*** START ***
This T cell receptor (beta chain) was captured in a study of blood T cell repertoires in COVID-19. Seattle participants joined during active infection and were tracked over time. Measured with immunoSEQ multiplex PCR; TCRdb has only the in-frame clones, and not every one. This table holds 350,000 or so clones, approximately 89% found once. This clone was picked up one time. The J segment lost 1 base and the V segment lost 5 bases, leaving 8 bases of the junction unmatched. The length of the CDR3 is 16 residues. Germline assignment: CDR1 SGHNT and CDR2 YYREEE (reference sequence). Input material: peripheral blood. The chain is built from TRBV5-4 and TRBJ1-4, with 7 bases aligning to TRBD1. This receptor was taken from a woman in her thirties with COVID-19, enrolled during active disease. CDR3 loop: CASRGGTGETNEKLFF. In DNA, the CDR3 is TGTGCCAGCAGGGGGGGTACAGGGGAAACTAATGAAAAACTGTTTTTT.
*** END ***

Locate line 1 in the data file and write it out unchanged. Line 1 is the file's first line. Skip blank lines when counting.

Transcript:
This T cell receptor (beta chain) was captured in a study of blood T cell repertoires in COVID-19. Seattle participants joined during active infection and were tracked over time. Measured with immunoSEQ multiplex PCR; TCRdb has only the in-frame clones, and not every one. This table holds 350,000 or so clones, approximately 89% found once. This clone was picked up one time. The J segment lost 1 base and the V segment lost 5 bases, leaving 8 bases of the junction unmatched. The length of the CDR3 is 16 residues. Germline assignment: CDR1 SGHNT and CDR2 YYREEE (reference sequence). Input material: peripheral blood. The chain is built from TRBV5-4 and TRBJ1-4, with 7 bases aligning to TRBD1. This receptor was taken from a woman in her thirties with COVID-19, enrolled during active disease. CDR3 loop: CASRGGTGETNEKLFF. In DNA, the CDR3 is TGTGCCAGCAGGGGGGGTACAGGGGAAACTAATGAAAAACTGTTTTTT.